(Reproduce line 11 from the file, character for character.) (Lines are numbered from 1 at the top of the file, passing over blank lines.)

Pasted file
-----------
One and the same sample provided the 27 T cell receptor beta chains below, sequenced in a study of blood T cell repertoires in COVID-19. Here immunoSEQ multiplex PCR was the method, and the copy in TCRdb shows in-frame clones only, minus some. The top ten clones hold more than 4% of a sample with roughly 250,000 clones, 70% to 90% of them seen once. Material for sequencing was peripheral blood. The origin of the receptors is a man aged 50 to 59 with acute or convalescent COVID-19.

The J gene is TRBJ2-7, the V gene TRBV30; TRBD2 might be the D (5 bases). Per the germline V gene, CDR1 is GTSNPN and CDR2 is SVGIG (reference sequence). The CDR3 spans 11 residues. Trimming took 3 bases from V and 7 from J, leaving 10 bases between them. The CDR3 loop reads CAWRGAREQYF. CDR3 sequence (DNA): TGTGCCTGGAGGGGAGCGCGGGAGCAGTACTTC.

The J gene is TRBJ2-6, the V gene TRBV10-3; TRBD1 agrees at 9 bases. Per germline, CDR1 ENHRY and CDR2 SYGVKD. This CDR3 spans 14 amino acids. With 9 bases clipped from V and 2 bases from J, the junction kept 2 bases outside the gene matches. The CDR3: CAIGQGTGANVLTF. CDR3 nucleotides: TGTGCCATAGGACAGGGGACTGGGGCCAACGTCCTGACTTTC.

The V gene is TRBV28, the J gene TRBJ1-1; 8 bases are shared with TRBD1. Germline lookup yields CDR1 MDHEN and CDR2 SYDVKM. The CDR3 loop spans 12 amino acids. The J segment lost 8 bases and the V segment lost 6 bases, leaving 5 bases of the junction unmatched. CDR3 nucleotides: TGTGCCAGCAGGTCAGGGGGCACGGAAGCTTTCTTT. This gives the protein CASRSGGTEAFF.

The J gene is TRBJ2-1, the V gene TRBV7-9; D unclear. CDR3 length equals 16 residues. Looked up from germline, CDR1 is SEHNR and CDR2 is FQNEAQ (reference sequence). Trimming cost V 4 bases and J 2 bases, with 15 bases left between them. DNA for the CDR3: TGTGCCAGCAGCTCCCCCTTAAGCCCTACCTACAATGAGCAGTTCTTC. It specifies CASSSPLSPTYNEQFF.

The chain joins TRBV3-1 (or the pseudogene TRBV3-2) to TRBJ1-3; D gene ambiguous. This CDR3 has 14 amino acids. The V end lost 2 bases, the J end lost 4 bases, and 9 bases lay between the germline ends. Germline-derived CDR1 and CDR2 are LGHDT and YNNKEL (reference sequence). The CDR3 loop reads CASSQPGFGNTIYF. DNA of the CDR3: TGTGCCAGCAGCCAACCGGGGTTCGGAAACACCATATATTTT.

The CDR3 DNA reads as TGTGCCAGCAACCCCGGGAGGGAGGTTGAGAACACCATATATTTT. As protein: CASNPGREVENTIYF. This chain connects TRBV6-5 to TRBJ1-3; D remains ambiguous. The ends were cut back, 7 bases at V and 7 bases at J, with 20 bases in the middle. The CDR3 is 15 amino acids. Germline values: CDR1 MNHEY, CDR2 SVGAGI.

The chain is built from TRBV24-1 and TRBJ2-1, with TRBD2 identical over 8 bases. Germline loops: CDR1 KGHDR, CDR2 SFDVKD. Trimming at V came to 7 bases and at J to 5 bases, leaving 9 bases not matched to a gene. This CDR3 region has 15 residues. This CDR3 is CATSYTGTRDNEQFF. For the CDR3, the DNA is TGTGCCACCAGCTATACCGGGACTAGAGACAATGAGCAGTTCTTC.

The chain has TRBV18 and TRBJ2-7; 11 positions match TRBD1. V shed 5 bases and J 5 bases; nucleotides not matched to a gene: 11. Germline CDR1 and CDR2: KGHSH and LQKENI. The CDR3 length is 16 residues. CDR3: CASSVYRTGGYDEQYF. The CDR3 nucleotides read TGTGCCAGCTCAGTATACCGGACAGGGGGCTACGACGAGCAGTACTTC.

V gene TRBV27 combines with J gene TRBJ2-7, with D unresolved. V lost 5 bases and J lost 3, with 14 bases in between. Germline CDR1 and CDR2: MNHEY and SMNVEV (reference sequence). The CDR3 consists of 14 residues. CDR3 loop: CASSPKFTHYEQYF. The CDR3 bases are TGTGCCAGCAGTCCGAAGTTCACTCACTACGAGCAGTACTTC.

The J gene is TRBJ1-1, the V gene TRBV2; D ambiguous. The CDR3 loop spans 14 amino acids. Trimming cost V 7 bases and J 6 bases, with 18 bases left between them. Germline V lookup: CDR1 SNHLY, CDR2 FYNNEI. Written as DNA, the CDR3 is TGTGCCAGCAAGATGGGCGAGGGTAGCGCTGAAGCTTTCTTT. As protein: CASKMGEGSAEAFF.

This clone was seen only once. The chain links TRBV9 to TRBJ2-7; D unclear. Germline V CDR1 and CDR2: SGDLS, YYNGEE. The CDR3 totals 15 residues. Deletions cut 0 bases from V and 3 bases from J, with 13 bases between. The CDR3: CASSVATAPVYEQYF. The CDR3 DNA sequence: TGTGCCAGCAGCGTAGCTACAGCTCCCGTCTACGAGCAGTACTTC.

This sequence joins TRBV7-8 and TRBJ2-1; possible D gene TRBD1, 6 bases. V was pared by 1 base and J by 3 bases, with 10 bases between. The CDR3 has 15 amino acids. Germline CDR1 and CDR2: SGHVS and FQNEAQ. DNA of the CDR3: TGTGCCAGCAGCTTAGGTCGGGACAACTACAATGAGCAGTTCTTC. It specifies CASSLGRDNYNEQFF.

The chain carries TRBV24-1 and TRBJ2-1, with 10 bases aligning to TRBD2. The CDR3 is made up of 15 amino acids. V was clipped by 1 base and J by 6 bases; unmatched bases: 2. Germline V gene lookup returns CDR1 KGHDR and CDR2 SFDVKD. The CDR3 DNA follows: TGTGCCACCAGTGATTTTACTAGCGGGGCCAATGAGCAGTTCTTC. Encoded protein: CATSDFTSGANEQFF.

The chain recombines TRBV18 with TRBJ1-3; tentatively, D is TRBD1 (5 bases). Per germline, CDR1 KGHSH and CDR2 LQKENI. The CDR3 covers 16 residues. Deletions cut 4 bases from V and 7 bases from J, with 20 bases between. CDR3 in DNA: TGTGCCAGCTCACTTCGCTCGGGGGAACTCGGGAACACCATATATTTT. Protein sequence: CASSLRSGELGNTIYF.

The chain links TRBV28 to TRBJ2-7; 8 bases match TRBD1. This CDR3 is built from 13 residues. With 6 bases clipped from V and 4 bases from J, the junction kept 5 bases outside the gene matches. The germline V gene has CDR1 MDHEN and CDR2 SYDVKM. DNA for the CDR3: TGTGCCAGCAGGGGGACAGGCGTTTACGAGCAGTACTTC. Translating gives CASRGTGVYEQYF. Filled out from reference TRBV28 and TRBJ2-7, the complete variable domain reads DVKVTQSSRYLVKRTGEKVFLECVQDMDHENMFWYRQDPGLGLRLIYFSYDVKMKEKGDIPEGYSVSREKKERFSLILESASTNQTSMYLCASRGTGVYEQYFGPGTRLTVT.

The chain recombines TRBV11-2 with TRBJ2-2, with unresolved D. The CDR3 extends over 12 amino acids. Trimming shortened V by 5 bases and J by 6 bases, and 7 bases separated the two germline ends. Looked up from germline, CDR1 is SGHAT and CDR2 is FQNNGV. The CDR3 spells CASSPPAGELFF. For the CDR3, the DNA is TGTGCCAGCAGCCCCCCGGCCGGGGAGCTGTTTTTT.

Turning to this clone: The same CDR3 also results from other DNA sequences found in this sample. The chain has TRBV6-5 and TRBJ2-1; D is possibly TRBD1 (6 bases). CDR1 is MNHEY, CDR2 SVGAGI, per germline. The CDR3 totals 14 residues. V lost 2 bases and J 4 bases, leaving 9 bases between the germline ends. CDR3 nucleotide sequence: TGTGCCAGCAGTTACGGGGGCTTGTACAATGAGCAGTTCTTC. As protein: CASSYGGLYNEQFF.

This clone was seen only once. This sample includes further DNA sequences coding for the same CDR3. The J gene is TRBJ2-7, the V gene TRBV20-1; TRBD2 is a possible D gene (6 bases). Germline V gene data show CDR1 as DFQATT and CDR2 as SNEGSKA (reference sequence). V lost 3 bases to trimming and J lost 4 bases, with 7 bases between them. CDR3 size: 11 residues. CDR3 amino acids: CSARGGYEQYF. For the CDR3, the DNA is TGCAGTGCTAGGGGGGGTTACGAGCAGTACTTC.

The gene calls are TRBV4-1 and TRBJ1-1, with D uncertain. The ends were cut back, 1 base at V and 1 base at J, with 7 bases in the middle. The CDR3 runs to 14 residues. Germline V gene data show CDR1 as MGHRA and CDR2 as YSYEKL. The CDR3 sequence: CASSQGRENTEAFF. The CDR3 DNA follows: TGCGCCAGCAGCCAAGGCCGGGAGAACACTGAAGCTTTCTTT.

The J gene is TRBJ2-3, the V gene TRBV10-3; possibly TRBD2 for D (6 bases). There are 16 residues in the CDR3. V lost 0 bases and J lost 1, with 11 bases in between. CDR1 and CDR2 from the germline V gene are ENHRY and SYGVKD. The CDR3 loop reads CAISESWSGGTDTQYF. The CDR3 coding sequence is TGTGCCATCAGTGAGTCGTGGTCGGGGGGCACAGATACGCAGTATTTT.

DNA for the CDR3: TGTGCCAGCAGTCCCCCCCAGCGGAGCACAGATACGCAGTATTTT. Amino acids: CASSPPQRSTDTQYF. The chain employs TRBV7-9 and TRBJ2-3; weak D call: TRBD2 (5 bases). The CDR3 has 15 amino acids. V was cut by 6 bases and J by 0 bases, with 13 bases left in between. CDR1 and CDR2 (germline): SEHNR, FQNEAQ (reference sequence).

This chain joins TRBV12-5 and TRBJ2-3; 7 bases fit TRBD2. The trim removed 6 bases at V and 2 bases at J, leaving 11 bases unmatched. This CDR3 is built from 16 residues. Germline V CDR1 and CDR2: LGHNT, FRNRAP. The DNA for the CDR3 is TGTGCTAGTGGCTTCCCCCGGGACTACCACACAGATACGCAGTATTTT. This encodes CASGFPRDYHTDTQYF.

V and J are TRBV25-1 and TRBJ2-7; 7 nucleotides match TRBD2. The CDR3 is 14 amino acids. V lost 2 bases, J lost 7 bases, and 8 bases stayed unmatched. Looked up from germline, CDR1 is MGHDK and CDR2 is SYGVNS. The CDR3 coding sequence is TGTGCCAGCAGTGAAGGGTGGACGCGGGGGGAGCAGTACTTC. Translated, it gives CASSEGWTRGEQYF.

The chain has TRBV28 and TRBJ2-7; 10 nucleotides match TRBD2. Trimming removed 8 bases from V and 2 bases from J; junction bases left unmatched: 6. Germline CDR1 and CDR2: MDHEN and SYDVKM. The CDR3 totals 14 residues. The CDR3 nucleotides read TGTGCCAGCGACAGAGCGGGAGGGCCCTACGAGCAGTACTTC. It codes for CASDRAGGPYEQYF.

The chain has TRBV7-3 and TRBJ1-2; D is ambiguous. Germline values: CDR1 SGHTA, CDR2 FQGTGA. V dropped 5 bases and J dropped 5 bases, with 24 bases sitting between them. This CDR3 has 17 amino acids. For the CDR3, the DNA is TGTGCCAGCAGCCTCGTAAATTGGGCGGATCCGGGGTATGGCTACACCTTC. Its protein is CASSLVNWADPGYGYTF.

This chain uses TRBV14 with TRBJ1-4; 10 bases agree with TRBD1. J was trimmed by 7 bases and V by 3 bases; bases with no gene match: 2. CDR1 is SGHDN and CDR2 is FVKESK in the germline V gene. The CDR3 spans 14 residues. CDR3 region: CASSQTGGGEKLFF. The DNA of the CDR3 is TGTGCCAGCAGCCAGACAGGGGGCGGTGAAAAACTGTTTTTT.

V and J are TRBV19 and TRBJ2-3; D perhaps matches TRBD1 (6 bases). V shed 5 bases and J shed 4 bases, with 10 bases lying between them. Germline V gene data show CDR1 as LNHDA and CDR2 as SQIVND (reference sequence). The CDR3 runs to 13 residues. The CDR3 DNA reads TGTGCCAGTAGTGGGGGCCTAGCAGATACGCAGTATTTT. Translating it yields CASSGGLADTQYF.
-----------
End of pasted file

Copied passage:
The J gene is TRBJ1-1, the V gene TRBV2; D ambiguous. The CDR3 loop spans 14 amino acids. Trimming cost V 7 bases and J 6 bases, with 18 bases left between them. Germline V lookup: CDR1 SNHLY, CDR2 FYNNEI. Written as DNA, the CDR3 is TGTGCCAGCAAGATGGGCGAGGGTAGCGCTGAAGCTTTCTTT. As protein: CASKMGEGSAEAFF.